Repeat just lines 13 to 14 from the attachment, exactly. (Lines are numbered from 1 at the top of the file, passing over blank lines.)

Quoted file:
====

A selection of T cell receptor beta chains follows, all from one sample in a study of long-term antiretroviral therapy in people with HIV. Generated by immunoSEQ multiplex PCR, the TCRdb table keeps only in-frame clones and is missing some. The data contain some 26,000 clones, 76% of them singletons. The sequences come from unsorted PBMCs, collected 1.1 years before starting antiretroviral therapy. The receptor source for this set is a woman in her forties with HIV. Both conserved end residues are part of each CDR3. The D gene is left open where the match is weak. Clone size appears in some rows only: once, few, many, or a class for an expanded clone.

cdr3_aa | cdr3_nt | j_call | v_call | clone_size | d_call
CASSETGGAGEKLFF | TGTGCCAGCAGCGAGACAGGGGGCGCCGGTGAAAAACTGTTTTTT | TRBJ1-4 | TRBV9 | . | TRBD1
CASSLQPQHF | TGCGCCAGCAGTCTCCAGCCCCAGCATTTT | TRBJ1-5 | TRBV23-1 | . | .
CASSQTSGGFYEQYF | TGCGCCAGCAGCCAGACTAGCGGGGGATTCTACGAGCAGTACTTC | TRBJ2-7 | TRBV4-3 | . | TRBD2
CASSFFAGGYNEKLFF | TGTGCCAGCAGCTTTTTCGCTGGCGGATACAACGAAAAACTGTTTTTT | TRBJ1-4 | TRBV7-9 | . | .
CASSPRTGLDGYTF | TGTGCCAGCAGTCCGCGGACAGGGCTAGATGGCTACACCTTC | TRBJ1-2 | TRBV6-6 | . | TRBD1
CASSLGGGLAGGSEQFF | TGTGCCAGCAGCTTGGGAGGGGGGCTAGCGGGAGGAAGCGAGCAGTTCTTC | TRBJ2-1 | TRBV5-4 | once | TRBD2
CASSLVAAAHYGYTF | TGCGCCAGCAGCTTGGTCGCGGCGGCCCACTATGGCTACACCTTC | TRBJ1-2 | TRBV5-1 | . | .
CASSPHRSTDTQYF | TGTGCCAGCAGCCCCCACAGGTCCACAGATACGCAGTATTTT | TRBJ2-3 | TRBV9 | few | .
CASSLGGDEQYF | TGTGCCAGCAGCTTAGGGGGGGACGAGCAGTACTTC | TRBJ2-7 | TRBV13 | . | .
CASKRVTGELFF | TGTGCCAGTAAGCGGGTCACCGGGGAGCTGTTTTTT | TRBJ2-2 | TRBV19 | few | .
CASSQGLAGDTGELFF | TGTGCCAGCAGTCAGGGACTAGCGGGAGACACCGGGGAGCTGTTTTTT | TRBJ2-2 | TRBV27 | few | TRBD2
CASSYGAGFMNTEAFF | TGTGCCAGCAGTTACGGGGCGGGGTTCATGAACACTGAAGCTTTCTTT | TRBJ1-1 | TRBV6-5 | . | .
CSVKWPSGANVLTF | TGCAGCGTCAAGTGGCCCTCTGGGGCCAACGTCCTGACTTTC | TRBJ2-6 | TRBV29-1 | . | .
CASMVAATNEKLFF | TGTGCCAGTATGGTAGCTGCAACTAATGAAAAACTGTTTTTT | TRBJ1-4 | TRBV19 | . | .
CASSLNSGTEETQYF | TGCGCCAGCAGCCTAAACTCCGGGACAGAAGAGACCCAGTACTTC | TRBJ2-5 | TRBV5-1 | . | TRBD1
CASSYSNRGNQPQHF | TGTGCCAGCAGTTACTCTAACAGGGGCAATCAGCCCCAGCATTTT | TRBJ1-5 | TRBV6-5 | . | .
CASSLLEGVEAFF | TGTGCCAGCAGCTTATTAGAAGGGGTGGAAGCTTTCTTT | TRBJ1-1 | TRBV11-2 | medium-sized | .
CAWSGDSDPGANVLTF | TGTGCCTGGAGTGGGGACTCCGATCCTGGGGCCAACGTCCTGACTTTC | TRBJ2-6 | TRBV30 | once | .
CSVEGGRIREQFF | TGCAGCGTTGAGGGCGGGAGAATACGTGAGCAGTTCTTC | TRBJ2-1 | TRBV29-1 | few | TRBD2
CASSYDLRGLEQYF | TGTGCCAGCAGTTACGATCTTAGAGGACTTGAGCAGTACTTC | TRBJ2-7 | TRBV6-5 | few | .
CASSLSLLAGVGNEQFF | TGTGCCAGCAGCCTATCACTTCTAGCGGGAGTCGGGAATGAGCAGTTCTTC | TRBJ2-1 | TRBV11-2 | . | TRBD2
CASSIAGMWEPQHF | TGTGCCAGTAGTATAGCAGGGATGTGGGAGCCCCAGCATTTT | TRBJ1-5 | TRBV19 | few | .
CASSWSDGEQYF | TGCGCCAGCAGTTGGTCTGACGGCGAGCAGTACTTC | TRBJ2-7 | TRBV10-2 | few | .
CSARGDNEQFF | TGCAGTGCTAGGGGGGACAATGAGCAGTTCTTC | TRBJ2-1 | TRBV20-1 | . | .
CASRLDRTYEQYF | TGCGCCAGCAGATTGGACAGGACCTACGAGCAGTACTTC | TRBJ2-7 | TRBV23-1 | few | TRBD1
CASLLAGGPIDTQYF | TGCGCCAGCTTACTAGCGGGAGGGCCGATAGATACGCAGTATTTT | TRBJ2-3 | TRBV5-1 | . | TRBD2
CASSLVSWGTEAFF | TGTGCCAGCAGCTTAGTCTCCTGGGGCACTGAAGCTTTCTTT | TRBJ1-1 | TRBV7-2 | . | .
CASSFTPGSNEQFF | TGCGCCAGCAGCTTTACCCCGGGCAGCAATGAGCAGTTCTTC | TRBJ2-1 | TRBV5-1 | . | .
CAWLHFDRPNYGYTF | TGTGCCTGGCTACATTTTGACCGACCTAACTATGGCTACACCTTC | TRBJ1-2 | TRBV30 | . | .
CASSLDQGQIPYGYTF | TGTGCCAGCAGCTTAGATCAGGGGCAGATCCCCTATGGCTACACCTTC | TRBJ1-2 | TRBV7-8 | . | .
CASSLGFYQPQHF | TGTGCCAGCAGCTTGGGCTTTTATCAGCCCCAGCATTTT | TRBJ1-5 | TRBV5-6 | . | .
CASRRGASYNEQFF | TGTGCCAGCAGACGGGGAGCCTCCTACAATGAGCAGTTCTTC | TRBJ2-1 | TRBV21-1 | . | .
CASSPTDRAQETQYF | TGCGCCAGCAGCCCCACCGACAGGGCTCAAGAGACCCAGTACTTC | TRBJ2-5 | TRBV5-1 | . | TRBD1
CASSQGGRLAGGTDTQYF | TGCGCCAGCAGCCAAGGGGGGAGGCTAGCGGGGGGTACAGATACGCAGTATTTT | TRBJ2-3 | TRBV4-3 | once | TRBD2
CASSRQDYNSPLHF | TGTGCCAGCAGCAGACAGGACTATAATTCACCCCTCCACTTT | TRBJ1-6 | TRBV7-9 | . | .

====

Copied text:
CASSQGLAGDTGELFF | TGTGCCAGCAGTCAGGGACTAGCGGGAGACACCGGGGAGCTGTTTTTT | TRBJ2-2 | TRBV27 | few | TRBD2
CASSYGAGFMNTEAFF | TGTGCCAGCAGTTACGGGGCGGGGTTCATGAACACTGAAGCTTTCTTT | TRBJ1-1 | TRBV6-5 | . | .